Most schizophrenia studies have found average reduced volume of the left medial temporal lobe and left superior temporal gyrus, and half of studies have revealed deficits in certain areas of the frontal gyrus, parahippocampal gyrus and temporal gyrus.[76] However, at variance with some findings in individuals with chronic schizophrenia significant group differences of temporal lobe and amygdala volumes are not shown in first-episode patients on average.[77]

Finally, MRI studies utilizing modern cortical surface reconstruction techniques have shown widespread reduction in cerebral cortical thickness (i.e., "cortical thinning") in frontal and temporal regions[78][79] and somewhat less widespread cortical thinning in occipital and parietal regions[79] in patients with schizophrenia, relative to healthy control subjects. Moreover, one study decomposed cortical volume into its constituent parts, cortical surface area and cortical thickness, and reported widespread cortical volume reduction in schizophrenia, mainly driven by cortical thinning, but also reduced cortical surface area in smaller frontal, temporal, parietal and occipital cortical regions.[80]

The largest combined neuroimaging study with over 2000 patients and 2500 controls has replicated these previous findings.[81] Here, the authors found volume increases in the lateral ventricles (+18%), caudate and pallidum, and extensive decreases in the hippocampus (-4%), thalamus, amygdala and nucleus accumbens. Together, this indicates that extensive changes occur in vivo in brains in patients suffering from schizophrenia.


Diffusion tensor imaging (DTI) allows for the investigation of white matter more closely than traditional MRI.[75] Over 300 DTI imaging studies have been published examining white matter abnormalities in schizophrenia.[82][83] Although quite some variation has been found pertaining to the specific regions affected, the general consensus states a reduced fractional anisotropy in brains from patients with schizophrenia versus controls. Importantly, these differences between patients and controls could potentially be attributed to lifestyle effects, medication effects etc. Therefore, more recently several studies have been perform in first-onset schizophrenia patients that have never recent any medication, so-called medication-naive subjects. These studies, although still few in number, also found reduced fractional anisotropy in patient brains compared to control brains. As with earlier findings, abnormalities can be found throughout the brain, although the corpus callous seemed to be most commonly effected. Together, this indicates that abnormalities in white matter could potentially be at the core of the schizophrenia pathophysiology.


Computed Tomography scans of schizophrenic brains show several pathologies. The brain ventricles are enlarged as compared to normal brains. The ventricles hold cerebrospinal fluid (CSF) and enlarged ventricles indicate a loss of brain volume. Additionally, schizophrenic brains have widened sulci as compared to normal brains, also with increased CSF volumes and reduced brain volume.[75][84]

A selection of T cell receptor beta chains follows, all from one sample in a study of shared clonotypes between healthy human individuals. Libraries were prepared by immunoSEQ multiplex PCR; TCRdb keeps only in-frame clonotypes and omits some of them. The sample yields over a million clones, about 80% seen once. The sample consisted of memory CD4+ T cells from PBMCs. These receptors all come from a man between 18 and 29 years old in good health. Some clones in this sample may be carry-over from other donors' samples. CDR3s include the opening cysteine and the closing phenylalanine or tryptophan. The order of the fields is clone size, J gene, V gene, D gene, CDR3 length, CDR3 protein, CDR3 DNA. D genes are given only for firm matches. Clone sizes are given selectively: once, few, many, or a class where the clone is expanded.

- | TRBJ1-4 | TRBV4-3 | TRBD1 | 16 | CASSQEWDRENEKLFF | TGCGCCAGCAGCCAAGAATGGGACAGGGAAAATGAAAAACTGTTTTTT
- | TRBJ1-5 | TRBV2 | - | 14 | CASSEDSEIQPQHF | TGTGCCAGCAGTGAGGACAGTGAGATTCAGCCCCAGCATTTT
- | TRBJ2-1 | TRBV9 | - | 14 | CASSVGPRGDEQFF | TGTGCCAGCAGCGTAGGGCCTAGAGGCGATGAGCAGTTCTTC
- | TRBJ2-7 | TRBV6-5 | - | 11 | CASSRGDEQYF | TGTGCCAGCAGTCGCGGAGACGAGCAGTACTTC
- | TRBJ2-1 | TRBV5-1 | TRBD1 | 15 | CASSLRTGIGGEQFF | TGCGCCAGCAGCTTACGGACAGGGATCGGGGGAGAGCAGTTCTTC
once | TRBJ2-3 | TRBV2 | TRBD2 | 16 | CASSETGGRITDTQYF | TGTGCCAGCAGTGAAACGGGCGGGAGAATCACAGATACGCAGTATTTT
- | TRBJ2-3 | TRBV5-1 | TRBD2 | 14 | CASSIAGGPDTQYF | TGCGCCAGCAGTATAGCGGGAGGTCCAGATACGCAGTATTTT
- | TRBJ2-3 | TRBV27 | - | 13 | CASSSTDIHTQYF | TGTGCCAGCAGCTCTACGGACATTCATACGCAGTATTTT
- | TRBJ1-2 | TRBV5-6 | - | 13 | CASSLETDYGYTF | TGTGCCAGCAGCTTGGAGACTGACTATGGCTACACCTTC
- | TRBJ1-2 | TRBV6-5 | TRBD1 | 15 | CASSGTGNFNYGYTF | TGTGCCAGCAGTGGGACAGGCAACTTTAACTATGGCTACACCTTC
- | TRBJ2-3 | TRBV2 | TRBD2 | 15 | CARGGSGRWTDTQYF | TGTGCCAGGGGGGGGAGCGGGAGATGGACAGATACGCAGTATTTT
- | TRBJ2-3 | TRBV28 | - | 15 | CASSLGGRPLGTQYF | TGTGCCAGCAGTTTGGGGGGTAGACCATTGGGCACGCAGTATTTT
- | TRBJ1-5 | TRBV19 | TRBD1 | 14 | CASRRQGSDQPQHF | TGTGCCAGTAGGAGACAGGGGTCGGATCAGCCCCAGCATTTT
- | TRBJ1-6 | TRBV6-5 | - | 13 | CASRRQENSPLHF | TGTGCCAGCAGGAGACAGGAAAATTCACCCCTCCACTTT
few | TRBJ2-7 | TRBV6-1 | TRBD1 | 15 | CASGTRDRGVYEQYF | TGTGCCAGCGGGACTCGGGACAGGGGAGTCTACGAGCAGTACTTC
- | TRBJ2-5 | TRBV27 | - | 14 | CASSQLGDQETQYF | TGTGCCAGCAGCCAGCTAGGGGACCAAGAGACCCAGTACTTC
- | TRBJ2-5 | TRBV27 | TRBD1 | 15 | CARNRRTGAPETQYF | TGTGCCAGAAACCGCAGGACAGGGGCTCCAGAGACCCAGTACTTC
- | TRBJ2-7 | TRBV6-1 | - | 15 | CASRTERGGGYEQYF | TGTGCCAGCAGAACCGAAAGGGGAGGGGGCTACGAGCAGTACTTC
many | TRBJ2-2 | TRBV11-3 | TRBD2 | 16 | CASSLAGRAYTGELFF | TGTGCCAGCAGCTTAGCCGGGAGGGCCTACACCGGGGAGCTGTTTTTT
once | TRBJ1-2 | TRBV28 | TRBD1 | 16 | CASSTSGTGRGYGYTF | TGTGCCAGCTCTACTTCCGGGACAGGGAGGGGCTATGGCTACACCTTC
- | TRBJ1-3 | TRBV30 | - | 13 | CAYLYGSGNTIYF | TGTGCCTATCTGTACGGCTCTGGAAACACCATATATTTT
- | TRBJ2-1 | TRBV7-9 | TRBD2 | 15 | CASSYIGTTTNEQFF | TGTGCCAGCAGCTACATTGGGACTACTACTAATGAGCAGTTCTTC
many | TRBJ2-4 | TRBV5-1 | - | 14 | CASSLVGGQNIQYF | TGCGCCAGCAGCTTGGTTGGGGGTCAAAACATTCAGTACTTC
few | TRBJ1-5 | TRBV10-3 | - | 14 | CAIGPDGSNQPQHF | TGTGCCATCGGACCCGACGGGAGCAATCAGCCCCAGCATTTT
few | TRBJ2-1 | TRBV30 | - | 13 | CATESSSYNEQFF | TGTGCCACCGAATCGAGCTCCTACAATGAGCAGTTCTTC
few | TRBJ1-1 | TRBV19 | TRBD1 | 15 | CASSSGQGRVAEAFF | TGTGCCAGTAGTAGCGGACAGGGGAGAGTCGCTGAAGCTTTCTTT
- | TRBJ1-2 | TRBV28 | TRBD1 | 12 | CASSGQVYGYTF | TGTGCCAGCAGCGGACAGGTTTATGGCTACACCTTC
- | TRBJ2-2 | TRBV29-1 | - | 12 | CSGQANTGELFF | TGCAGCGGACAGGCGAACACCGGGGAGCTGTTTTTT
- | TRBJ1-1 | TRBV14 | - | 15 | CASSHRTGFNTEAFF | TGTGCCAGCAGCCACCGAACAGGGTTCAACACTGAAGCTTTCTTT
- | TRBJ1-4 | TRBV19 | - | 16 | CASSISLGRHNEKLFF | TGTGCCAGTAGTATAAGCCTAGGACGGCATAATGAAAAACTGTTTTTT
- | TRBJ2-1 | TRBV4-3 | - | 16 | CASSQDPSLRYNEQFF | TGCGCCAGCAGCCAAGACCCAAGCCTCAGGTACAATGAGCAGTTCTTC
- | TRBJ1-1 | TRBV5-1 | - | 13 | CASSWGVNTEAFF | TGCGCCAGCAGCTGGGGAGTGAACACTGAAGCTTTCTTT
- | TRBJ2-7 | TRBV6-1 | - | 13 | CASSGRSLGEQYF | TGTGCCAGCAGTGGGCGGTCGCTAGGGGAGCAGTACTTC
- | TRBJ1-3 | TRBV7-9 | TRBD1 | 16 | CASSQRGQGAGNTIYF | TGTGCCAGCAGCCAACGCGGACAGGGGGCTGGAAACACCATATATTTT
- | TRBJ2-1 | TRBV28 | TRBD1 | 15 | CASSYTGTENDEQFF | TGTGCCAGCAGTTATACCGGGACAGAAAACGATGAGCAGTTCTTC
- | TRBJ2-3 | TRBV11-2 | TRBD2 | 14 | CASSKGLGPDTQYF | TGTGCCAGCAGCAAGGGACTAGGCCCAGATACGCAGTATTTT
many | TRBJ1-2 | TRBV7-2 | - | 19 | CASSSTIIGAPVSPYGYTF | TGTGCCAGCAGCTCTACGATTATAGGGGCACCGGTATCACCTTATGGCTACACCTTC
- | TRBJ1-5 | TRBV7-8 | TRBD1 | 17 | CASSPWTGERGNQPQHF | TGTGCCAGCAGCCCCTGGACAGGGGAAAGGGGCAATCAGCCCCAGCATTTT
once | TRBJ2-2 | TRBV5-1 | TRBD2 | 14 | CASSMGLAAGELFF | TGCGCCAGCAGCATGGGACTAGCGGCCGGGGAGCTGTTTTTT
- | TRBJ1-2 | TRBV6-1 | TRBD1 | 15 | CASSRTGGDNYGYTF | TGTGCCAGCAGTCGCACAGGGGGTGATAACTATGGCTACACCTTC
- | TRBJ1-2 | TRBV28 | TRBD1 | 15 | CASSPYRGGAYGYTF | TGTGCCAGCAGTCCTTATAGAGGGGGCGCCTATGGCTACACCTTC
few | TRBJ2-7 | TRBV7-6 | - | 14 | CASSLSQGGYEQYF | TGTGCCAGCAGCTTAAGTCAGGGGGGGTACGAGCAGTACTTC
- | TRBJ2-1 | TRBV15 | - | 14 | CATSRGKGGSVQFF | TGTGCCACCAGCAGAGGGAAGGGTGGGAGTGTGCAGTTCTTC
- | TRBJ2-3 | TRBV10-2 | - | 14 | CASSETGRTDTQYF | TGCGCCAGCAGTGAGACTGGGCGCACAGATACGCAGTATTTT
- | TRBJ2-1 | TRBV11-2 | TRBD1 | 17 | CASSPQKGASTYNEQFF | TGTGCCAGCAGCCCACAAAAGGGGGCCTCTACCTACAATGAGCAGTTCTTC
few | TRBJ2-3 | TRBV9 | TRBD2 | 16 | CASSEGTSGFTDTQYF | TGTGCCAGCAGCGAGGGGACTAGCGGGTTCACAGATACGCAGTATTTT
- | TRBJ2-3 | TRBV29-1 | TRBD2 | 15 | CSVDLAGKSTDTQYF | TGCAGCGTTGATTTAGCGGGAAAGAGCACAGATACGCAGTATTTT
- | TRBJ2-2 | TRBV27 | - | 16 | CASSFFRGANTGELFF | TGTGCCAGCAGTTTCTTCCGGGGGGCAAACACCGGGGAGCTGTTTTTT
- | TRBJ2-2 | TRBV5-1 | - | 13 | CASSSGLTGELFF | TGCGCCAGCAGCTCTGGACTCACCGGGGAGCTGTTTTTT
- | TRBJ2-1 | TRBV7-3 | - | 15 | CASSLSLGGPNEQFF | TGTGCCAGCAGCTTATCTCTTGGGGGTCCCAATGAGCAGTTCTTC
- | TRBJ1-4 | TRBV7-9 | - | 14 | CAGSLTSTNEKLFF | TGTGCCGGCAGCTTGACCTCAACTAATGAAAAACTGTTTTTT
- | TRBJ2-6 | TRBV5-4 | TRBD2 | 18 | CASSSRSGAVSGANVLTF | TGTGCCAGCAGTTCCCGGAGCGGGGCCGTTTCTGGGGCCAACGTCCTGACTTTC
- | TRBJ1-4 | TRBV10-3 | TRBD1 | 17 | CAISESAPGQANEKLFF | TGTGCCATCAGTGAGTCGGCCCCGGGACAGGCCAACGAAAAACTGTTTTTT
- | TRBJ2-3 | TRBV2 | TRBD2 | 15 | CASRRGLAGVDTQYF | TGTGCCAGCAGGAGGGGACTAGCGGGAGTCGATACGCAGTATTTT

Functional abnormalities[edit]


Data from a PET study[85] suggests that the less the frontal lobes are activated (red) during a working memory task, the greater the increase in abnormal dopamine activity in the striatum (green), thought to be related to the neurocognitive deficits in schizophrenia.

PET scanning is a useful tool to allow the imaging of brain physiology.[86] PET is useful to elaborate hypothesis of the origins of brain pathology, to relate symptoms to biological variables and to study individuals at increased risk. Studies measuring cerebral metabolic rate for glucose (CMRglc) and cerebral blood flow (CBF) have indicated an indirect measurement of synaptic activity. The ability to detect dysfunction of the communication between glutamatergic neurons and astrocytes may lead to an increased understanding of altered functional brain images.[87]

PET scan findings indicate cerebral blood flow decreases in the left parahippocampal region. PET scans also show a reduced ability to metabolize glucose in the thalamus and frontal cortex. PET scans also show involvement of the medial part of the left temporal lobe and the limbic and frontal systems as suffering from developmental abnormality. PET scans show thought disorders stem from increased flow in the frontal and temporal regions while delusions and hallucinations were associated with reduced flow in the cingulate, left frontal, and temporal areas. PET scans done on patient who were actively having auditory hallucinations revealed increased blood flow in both thalami, left hippocampus, right striatum, parahippocampus, orbitofrontal, and cingulate areas.[75]